Attorney General James Works to Hold Big Banks Accountable for Violating State Laws

AG James led a Coalition of 20 Attorneys General to Submit Letters to Federal Agencies Raising Concerns about National Banks Refusing to Cooperate with State-Level Investigations

NEW YORK – New York Attorney General Letitia James today led a coalition of 20 attorneys general in submitting letters to the federal Office of the Comptroller of the Currency (OCC) and Consumer Financial Protection Bureau (CFPB) urging both agencies to ensure that national banks cooperate with investigations being conducted by state attorneys general into violations of state laws. Though national banks are subject to state laws, as the Supreme Court recognized and as Congress codified in Dodd-Frank, they frequently decline to cooperate with investigations conducted by state attorneys general. This unacceptable behavior by the major banks can lead to companies and senior officials evading accountability for illegal conduct, which is why Attorney General James and the coalition are calling on federal banking regulators to correct the situation.   

“No one is above the law, no matter how rich or powerful they are, and that includes major banks,” said Attorney General James. “Big banks should not be able to simply ignore investigations by state officials or think they can violate state laws with impunity. I thank my fellow attorneys general for joining with me to call on the OCC and CFPB to address this problem and ensure banks know they are answerable to state officials and laws.”  

The federal OCC adopted regulations in 2004 exempting national banks from state laws and actions brought by state attorneys general. This action enabled national banks to claim immunity from state law enforcement, and preceded the explosion in subprime and predatory lending that resulted in the most destructive financial crisis in the United States since the Great Depression. Both the U.S. Congress and the U.S. Supreme Court rejected the OCC’s view of national bank immunity from state laws, while Congress also created the CFPB as a consumer-protection-focused supervisor of big banks.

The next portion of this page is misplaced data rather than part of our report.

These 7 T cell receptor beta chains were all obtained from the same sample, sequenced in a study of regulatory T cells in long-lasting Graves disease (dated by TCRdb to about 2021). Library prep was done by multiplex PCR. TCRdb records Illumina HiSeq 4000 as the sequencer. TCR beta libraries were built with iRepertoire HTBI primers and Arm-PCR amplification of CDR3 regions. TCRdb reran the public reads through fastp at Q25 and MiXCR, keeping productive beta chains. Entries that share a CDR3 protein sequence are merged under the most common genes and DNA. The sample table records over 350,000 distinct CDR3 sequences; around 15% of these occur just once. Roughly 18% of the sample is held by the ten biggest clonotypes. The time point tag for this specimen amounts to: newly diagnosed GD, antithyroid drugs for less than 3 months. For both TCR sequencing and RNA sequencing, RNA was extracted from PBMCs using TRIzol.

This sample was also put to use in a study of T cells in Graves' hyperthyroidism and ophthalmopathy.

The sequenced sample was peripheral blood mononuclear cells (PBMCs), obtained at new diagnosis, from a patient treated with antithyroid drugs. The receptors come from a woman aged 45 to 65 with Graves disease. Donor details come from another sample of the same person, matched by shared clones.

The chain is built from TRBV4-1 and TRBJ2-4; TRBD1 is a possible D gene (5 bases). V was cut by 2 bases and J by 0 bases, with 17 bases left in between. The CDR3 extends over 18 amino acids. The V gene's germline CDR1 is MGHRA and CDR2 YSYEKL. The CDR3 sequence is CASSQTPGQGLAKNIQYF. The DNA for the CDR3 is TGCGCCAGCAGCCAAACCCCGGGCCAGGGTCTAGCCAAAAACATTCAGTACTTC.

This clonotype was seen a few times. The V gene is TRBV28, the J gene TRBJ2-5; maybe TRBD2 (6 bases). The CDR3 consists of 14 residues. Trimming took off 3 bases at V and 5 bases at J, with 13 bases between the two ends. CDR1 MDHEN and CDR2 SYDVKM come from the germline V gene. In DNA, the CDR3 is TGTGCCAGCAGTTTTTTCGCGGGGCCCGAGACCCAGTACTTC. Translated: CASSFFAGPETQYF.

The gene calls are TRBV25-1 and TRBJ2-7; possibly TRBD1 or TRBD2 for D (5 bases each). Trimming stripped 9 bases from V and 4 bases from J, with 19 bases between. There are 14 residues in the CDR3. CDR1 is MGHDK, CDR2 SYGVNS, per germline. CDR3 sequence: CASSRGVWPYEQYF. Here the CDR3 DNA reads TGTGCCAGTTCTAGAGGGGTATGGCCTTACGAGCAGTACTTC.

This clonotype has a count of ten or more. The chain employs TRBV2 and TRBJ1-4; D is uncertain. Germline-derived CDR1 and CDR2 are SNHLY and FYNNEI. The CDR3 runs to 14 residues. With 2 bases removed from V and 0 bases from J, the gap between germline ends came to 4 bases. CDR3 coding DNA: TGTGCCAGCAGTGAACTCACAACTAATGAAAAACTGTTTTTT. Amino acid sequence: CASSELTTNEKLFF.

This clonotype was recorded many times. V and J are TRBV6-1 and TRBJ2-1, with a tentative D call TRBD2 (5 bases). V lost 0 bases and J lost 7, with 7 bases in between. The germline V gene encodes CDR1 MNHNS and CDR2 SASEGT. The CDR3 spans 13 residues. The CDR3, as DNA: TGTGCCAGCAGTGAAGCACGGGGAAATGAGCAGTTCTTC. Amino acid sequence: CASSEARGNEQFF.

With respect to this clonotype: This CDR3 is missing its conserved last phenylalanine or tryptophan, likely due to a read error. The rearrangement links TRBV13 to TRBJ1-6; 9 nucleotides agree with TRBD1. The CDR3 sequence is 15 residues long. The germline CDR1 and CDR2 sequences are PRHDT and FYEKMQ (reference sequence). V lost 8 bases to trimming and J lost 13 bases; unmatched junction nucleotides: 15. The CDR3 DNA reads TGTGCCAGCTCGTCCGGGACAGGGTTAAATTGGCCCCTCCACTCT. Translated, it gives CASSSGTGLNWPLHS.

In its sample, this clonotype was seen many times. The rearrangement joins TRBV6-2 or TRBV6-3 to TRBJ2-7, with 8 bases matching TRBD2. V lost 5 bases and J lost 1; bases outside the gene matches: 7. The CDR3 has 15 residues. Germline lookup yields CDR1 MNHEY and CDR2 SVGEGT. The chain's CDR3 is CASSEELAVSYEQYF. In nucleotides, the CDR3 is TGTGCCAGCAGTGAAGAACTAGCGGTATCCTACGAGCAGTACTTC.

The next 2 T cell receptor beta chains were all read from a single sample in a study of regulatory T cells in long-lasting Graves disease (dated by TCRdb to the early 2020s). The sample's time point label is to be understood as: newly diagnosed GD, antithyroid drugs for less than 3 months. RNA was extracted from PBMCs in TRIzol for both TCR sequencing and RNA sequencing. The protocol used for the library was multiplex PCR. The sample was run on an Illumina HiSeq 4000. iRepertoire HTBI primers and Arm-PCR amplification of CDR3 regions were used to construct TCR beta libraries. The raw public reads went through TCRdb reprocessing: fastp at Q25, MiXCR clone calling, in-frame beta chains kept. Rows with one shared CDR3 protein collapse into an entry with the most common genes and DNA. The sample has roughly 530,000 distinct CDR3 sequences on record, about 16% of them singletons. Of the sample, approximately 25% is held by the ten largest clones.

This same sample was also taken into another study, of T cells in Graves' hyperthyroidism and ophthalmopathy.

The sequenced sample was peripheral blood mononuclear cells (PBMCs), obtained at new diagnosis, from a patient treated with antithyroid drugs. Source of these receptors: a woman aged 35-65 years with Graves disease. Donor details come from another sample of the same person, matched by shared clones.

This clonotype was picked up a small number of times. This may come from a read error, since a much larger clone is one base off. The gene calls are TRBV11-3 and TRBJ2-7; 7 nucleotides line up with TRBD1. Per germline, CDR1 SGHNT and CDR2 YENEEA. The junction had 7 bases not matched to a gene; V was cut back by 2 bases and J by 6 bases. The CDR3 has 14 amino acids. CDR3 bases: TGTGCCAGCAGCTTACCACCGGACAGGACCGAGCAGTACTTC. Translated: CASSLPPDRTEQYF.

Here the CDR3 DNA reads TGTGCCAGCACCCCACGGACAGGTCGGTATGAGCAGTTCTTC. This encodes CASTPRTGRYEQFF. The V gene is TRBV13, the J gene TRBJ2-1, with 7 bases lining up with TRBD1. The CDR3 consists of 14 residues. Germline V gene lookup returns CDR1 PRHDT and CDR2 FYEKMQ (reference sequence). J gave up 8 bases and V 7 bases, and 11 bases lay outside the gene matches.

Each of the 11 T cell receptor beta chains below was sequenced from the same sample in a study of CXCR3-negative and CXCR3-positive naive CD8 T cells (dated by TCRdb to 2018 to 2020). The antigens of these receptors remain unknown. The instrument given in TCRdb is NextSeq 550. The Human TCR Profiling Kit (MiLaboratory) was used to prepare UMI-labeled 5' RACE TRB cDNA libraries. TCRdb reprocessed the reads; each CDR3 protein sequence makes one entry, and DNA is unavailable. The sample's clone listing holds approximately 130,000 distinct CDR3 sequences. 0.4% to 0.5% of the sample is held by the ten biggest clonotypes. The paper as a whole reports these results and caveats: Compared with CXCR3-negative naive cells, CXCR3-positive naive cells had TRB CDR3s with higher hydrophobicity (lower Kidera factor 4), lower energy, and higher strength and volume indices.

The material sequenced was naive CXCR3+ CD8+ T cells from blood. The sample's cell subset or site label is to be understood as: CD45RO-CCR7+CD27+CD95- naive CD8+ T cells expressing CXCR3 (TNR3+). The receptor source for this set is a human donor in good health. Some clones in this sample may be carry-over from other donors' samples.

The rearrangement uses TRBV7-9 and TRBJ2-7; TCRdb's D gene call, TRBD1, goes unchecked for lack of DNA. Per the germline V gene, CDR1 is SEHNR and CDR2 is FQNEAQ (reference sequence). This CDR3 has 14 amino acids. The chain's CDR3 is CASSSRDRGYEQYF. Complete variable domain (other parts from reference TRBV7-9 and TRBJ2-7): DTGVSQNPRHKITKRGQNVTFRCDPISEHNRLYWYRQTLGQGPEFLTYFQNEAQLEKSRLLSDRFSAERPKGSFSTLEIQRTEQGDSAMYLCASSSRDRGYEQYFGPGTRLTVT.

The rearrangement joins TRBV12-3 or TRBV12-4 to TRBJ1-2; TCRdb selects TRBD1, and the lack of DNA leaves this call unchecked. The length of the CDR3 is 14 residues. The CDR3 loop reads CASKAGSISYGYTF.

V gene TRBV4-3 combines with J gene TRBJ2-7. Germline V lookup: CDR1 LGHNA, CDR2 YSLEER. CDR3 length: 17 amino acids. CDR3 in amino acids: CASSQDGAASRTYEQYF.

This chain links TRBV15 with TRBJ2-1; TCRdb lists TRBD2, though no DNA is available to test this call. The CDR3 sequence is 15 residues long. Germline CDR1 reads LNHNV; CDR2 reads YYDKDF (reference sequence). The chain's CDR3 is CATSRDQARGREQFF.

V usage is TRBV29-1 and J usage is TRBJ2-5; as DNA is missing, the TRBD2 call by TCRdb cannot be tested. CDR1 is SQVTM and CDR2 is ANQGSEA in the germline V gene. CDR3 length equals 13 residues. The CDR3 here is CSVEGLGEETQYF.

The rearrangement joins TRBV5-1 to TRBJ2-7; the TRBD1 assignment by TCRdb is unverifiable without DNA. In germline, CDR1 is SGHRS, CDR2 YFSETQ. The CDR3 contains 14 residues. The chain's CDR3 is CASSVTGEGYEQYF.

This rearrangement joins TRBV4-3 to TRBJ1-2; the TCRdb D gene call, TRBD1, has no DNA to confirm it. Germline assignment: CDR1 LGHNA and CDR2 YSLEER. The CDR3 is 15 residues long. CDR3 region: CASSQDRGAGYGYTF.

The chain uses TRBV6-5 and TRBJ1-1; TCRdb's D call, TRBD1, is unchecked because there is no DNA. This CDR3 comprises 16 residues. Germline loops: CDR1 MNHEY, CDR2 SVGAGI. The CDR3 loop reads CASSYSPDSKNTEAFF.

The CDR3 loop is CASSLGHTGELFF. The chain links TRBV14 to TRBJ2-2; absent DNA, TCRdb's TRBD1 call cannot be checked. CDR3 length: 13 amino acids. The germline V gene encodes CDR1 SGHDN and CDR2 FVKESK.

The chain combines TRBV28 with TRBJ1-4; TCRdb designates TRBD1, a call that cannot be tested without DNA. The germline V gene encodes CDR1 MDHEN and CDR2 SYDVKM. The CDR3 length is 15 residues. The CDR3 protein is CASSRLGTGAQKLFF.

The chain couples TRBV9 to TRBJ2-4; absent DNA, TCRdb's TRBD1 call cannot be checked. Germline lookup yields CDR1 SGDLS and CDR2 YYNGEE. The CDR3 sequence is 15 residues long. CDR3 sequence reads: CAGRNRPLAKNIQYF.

Big banks refusing to submit to state-level authorities, and being sheltered by the federal OCC in doing so, puts consumers, the economy, and national banks themselves at risk. State attorneys general are the primary source of consumer protections on issues including lending, debt collection, and prohibitions against unfair or deceptive business practices. When big banks refuse to cooperate with attorney general investigations, consumers suffer and problems can fester into major crises. Big banks, meanwhile, put themselves at risk when a culture of unaccountability tolerates improper business practices. Attorneys general should not have to resort to filing lawsuits against national banks to stop deceptive and illegal banking practices, and big banks should be equally accountable under state law as any other business operating within their jurisdictions.  

Attorney General James and the coalition call on the OCC to issue supervisory guidance to national banks, instructing them that failures to cooperate with legitimate state law enforcement investigations pose safety and soundness risks to banking institutions. The attorneys general also urge the CFPB to take appropriate actions to ensure that big banks are accountable for violations of state consumer protection laws.   

Joining Attorney General James in signing on to the letters are the attorneys general of Arizona, California, Colorado, Connecticut, Hawaii, Illinois, Maryland, Massachusetts, Michigan, Minnesota, New Jersey, North Carolina, Oregon, Pennsylvania, Rhode Island, Vermont, the District of Columbia, the Northern Mariana Islands, and the Virgin Islands, as well as the Executive Director of the Hawaii Office of Consumer Protection.